The hang out for the Camden High students was at Haddon Avenue and Kaighn Avenue, a drug store run by Naomi Huskey's family. Yes, the drug stores all served cokes and most had soda cream sodas...and the boys who worked were called "soda Jerks"

Herman and Frieda Block bought the grocery store at Penn Street and Friends Avenue from the original owners. They had a son, Ruben, who became a doctor and Selma who was my close friend. Both went to Camden High, Ruby before '42 and Selma in the '43 class. I cannot remember the exact numerical street addresses, but here is some more info on Penn and Cooper Streets. The grocery store on the southwest corner of Friends Avenue and Penn Streets [214 Penn Street- PMC] was originally owned by the Rosenkrantz's. When Mary Rosenkrantz's baby died of SIDS, they sold to Frieda and Ruben Block who owned it during the forties {as the Penn Market- PMC]. Selma was a close friend of mine. Her brother, Reuben. When he, graduated from Medical School He applied to Cooper Hospital for an internship. My Dad, Dr. A.J. Casselman, was on the board and as such, had one vote.Reuben never forgot this and when Dad died, he closed his office on Haddon Avenue, across from Harliegh Cemetery, put on his yarmulka and attended the graveside service. I think Reuben was the first Jewish resident at Cooper.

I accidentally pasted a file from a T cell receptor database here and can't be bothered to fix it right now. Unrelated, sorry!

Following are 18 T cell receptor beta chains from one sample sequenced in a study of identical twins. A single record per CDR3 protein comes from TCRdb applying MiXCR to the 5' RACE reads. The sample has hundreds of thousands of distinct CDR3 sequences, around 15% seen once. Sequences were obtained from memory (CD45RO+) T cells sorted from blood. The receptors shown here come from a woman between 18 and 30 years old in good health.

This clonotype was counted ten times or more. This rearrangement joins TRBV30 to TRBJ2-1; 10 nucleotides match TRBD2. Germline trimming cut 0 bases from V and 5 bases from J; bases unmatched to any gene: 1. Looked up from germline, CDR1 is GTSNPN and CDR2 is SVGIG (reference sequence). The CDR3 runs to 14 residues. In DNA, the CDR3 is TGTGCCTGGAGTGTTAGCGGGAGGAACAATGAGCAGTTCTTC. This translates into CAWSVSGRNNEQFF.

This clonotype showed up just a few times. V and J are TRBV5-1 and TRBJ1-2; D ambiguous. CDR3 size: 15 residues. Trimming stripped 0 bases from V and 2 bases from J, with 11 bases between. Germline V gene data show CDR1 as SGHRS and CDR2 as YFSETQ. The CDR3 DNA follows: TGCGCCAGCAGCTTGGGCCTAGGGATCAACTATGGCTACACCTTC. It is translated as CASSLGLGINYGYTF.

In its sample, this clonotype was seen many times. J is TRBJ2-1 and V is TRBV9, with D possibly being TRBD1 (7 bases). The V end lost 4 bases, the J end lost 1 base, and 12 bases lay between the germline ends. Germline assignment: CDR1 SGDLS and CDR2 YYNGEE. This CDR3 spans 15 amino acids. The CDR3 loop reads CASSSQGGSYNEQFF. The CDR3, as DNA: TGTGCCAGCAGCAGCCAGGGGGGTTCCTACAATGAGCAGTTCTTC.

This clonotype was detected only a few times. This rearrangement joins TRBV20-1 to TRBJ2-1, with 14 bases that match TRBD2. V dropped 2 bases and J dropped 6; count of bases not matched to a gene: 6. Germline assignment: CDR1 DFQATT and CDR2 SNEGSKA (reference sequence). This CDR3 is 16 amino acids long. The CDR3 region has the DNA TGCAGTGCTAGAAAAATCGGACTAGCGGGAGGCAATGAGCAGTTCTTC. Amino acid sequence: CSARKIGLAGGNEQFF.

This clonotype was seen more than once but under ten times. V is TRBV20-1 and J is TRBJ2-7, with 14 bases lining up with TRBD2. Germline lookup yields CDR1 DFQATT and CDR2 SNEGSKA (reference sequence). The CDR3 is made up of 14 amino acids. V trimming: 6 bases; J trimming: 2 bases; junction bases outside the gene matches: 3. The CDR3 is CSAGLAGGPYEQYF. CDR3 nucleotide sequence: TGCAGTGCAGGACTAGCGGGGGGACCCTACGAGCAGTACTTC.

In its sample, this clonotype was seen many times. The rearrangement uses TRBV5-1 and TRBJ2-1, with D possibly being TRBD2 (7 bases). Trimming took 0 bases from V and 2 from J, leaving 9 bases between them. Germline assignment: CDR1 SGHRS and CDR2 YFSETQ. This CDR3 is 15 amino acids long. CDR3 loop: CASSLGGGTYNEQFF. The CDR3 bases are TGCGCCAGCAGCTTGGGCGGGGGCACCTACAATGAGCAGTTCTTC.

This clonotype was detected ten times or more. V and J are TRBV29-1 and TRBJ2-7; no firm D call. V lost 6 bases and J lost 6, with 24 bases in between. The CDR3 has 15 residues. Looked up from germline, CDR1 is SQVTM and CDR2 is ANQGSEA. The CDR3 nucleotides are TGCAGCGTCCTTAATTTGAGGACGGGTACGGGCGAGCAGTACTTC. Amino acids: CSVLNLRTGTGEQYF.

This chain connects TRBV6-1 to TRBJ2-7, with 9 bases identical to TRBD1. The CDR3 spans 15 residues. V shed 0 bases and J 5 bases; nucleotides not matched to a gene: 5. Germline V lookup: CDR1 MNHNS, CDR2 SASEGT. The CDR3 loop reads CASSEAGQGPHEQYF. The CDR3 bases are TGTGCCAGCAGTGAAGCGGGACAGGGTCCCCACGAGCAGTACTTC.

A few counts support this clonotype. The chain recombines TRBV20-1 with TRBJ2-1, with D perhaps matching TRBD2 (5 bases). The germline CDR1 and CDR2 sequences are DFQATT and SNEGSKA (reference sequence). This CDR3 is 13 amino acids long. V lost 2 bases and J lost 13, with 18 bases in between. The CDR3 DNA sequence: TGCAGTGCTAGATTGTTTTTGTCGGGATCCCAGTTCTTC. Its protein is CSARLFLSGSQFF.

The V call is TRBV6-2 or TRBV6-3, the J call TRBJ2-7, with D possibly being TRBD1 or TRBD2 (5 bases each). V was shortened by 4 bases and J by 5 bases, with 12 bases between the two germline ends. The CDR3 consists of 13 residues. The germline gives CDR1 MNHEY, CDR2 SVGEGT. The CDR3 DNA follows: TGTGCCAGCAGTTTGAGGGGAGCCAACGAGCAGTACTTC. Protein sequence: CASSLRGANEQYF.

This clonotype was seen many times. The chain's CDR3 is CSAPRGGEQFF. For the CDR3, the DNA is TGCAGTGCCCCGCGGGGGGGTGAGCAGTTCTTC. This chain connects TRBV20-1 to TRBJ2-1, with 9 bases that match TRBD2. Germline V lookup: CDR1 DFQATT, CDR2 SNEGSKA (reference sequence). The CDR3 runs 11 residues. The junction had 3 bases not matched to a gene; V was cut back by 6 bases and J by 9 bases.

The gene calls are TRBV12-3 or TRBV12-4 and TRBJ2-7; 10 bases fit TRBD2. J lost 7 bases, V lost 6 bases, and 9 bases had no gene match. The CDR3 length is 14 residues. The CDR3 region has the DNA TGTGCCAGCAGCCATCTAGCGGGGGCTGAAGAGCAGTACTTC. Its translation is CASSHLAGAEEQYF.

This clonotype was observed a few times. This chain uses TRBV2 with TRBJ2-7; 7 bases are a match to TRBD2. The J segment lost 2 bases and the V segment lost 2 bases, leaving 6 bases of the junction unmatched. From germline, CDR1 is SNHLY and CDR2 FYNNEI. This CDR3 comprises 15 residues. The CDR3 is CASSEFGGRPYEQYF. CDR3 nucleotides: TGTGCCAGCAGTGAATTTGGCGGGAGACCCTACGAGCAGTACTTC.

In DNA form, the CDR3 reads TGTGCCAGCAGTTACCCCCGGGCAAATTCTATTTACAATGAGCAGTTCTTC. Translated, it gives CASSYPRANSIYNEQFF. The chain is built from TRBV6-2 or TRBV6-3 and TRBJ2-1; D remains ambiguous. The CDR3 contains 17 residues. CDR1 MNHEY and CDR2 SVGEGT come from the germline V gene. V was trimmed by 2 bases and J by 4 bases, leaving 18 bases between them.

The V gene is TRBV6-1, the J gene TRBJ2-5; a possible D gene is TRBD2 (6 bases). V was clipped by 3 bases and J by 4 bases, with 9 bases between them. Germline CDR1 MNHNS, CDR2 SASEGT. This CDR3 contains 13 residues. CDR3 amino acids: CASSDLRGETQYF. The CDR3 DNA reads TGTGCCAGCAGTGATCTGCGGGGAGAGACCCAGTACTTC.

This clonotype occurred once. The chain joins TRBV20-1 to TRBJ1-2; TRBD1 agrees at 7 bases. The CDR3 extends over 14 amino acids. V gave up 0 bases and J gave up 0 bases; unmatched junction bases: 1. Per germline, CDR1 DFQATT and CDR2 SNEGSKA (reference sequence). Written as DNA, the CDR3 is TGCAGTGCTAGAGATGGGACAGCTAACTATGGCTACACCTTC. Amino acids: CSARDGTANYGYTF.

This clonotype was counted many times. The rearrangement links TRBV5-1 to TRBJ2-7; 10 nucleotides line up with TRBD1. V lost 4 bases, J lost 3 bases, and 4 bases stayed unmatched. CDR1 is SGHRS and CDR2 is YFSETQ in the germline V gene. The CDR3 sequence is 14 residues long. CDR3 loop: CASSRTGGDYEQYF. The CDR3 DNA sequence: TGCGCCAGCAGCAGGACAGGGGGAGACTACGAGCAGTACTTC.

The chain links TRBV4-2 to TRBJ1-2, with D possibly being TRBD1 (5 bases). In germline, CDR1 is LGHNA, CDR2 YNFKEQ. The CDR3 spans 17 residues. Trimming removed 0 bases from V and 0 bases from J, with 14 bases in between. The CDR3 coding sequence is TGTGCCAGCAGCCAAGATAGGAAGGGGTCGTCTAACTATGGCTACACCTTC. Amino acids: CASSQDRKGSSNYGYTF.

Also on the South side of Penn Street was a laundry. The laundry [The Plaza laundry at 216 Penn Street- PMC] by the Blocks was owned by the Burcats (I don't think I ever knew their first names [Joseph & Frances- PMC]). The two sons were David and Velvel (William). They went to Woodrow Wilson with my brother. 

Cooper Street was known as "pill alley" because of the number of doctor's offices. Penn Street had, besides my Father, the Doctors Lesher. I don't remember his first name [Charles Byron Lesher - PMC], but hers was Mabel. They were both missionaries to China and were staunch members of the North Baptist Church. They were on the North side of Penn close to 3rd Street.

On the southwest corner of 9th and Cooper the first two houses were owned by Dr. Thom and Mrs. Louise McConaghy My husband and I lived on the third floor of the house next door, which we rented from them.